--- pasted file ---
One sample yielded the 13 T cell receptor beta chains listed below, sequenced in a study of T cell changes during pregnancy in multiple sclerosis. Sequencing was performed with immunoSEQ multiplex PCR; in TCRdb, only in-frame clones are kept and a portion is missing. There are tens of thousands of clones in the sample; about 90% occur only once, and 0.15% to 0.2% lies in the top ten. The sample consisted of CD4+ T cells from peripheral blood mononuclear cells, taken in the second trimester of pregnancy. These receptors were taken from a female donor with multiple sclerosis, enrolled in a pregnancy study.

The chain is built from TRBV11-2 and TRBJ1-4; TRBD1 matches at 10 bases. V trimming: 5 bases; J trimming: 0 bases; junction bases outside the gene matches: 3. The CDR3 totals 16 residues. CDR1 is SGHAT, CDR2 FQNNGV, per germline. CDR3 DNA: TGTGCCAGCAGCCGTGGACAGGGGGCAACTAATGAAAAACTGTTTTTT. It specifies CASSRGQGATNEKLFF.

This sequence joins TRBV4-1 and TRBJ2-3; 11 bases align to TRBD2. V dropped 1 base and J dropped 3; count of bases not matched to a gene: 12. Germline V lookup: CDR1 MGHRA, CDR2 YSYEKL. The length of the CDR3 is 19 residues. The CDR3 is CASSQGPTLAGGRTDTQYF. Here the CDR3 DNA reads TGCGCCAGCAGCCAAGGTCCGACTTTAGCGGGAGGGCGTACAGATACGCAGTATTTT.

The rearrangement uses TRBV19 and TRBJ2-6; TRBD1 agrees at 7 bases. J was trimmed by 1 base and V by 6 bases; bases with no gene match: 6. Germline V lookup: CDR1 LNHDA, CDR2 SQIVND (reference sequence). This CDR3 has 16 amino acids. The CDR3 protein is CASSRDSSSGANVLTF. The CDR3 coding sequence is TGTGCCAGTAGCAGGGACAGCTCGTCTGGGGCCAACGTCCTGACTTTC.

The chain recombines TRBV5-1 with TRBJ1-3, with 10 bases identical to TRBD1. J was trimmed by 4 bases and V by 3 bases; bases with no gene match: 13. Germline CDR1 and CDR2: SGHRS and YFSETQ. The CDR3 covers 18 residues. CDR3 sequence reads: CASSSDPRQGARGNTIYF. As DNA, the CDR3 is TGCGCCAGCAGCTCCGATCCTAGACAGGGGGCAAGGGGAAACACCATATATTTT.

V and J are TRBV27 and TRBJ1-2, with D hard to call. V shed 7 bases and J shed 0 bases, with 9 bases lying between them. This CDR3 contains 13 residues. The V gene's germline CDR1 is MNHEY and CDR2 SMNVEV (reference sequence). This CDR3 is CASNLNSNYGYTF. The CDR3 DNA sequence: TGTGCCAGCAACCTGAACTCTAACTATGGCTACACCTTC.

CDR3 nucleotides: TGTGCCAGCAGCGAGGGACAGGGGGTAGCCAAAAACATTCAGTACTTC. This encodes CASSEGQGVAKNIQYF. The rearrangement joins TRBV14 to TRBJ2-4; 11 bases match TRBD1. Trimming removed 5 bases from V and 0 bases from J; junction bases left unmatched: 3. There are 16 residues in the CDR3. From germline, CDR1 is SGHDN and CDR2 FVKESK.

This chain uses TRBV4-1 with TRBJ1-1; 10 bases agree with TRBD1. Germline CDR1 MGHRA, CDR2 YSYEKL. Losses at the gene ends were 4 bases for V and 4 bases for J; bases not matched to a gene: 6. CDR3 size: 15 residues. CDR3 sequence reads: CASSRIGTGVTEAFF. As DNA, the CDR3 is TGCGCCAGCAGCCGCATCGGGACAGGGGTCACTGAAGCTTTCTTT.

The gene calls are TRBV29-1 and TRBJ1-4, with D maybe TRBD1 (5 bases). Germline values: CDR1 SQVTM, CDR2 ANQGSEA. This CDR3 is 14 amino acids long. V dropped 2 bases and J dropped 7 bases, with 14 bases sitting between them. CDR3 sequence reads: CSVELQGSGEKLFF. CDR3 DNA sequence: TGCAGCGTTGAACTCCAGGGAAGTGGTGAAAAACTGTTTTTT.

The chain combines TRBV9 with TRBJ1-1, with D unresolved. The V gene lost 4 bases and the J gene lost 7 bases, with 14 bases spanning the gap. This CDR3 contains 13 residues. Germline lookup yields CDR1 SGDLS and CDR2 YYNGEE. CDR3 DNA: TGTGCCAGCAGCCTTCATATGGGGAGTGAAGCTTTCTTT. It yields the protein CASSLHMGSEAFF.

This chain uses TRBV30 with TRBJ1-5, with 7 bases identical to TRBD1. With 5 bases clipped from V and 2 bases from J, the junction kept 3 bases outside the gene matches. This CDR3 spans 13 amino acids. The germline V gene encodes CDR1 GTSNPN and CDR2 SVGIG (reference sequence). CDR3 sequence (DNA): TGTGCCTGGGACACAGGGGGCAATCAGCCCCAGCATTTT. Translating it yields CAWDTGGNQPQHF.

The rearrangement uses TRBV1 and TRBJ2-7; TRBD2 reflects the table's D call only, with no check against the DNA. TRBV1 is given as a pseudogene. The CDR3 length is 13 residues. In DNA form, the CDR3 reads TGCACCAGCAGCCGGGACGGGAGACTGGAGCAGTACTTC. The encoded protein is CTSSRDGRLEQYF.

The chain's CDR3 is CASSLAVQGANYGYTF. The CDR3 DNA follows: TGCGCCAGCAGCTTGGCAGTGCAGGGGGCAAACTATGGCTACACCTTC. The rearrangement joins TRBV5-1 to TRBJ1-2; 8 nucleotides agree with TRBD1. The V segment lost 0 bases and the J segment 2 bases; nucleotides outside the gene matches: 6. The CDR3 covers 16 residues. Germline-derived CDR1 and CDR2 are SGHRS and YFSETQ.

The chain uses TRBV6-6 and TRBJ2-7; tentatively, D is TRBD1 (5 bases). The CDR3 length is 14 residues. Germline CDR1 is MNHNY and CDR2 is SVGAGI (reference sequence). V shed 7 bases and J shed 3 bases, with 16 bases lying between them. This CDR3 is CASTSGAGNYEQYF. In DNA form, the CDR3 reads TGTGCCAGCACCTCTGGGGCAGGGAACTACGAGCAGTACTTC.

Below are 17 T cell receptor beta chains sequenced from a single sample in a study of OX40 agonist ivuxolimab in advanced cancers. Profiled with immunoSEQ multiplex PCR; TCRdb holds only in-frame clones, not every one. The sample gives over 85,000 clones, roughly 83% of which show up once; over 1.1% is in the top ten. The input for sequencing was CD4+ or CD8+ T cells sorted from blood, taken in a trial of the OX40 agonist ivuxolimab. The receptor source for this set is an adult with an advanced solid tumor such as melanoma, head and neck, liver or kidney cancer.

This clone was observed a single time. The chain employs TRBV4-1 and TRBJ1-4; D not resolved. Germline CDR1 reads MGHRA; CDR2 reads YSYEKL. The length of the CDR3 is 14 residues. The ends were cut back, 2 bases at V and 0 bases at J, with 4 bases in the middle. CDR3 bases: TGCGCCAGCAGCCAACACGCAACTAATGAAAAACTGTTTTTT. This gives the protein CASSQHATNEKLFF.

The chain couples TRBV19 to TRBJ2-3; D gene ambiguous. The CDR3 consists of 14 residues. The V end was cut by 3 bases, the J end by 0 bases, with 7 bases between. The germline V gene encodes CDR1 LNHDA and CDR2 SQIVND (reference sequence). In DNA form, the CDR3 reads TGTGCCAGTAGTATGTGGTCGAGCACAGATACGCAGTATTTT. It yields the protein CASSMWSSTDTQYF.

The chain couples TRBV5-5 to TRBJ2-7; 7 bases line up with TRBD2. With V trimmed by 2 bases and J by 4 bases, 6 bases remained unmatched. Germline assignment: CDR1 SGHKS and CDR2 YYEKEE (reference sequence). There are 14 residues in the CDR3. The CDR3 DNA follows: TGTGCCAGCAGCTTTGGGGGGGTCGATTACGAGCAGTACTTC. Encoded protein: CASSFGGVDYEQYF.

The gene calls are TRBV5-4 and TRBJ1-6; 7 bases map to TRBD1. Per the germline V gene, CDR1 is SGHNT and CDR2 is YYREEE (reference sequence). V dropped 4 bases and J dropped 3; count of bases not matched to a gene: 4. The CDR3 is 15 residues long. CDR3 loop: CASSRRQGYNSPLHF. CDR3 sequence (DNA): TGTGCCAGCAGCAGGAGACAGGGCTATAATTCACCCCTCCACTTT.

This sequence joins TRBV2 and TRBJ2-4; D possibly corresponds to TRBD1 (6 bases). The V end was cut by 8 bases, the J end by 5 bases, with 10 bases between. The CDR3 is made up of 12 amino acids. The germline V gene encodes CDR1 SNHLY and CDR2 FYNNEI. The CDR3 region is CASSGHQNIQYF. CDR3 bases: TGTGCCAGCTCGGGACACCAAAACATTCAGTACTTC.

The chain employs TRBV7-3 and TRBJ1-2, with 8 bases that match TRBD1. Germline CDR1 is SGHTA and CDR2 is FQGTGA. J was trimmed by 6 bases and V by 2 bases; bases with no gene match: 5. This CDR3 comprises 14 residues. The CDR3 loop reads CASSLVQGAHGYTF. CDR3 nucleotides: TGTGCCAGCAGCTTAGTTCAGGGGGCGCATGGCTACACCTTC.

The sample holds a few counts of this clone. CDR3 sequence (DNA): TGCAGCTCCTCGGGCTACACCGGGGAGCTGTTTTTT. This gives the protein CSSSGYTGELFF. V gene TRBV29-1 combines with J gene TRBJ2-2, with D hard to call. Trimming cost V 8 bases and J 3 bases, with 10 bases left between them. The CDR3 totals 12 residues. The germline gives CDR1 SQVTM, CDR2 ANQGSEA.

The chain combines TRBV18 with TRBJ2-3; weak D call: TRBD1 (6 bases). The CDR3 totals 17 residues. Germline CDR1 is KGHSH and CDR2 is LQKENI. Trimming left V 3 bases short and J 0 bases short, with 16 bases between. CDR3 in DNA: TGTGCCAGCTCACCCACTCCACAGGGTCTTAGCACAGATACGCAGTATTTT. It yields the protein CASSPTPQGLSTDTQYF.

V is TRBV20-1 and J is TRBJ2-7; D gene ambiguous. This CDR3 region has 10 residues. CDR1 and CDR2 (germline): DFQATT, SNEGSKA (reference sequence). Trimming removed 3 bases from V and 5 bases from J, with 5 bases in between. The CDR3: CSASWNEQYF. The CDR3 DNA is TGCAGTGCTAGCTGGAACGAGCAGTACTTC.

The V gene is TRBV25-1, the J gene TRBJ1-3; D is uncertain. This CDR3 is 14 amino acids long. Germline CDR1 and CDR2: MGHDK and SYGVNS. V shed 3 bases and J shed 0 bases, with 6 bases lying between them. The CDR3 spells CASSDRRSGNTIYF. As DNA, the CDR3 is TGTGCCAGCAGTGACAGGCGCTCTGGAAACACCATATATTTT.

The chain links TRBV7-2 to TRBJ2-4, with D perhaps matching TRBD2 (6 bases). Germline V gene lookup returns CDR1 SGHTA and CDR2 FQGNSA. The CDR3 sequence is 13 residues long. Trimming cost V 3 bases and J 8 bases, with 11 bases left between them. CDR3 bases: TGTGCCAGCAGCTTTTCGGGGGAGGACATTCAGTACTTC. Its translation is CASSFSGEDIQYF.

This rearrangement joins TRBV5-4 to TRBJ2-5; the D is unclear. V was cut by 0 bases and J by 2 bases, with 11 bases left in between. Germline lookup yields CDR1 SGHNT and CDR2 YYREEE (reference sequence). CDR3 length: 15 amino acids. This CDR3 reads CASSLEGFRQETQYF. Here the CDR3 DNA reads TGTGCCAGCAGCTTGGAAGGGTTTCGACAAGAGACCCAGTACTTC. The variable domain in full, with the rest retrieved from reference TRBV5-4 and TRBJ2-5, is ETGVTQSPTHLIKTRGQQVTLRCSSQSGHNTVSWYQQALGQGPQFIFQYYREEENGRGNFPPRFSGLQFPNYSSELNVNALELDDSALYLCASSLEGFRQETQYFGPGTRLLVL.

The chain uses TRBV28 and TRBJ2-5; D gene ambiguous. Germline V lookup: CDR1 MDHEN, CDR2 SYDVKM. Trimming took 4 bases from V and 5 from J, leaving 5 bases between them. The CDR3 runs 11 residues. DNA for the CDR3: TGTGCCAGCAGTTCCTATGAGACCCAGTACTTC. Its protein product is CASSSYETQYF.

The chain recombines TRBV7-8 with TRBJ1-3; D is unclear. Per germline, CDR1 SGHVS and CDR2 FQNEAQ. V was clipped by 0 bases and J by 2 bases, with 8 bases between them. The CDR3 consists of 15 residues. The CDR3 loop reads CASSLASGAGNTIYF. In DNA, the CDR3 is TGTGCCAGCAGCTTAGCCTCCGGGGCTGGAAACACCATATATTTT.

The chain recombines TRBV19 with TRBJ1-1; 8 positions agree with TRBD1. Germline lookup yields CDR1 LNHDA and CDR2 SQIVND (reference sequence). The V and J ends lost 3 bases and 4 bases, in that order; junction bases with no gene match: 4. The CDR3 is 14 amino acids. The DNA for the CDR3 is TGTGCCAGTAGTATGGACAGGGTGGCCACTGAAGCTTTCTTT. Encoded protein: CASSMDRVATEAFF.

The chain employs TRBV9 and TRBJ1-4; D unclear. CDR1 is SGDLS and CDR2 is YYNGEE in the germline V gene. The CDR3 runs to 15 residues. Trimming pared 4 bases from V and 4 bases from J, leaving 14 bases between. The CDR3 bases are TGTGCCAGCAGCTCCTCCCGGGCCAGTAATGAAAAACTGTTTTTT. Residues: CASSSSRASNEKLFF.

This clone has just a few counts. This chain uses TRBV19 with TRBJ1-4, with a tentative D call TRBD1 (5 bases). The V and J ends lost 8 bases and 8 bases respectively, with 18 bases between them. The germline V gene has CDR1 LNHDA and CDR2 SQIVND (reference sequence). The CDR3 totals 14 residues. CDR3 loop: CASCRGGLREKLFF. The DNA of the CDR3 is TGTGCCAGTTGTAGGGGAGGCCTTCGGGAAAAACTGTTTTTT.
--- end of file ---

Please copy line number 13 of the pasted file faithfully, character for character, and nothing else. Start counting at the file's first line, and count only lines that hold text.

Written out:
The chain's CDR3 is CASSLAVQGANYGYTF. The CDR3 DNA follows: TGCGCCAGCAGCTTGGCAGTGCAGGGGGCAAACTATGGCTACACCTTC. The rearrangement joins TRBV5-1 to TRBJ1-2; 8 nucleotides agree with TRBD1. The V segment lost 0 bases and the J segment 2 bases; nucleotides outside the gene matches: 6. The CDR3 covers 16 residues. Germline-derived CDR1 and CDR2 are SGHRS and YFSETQ.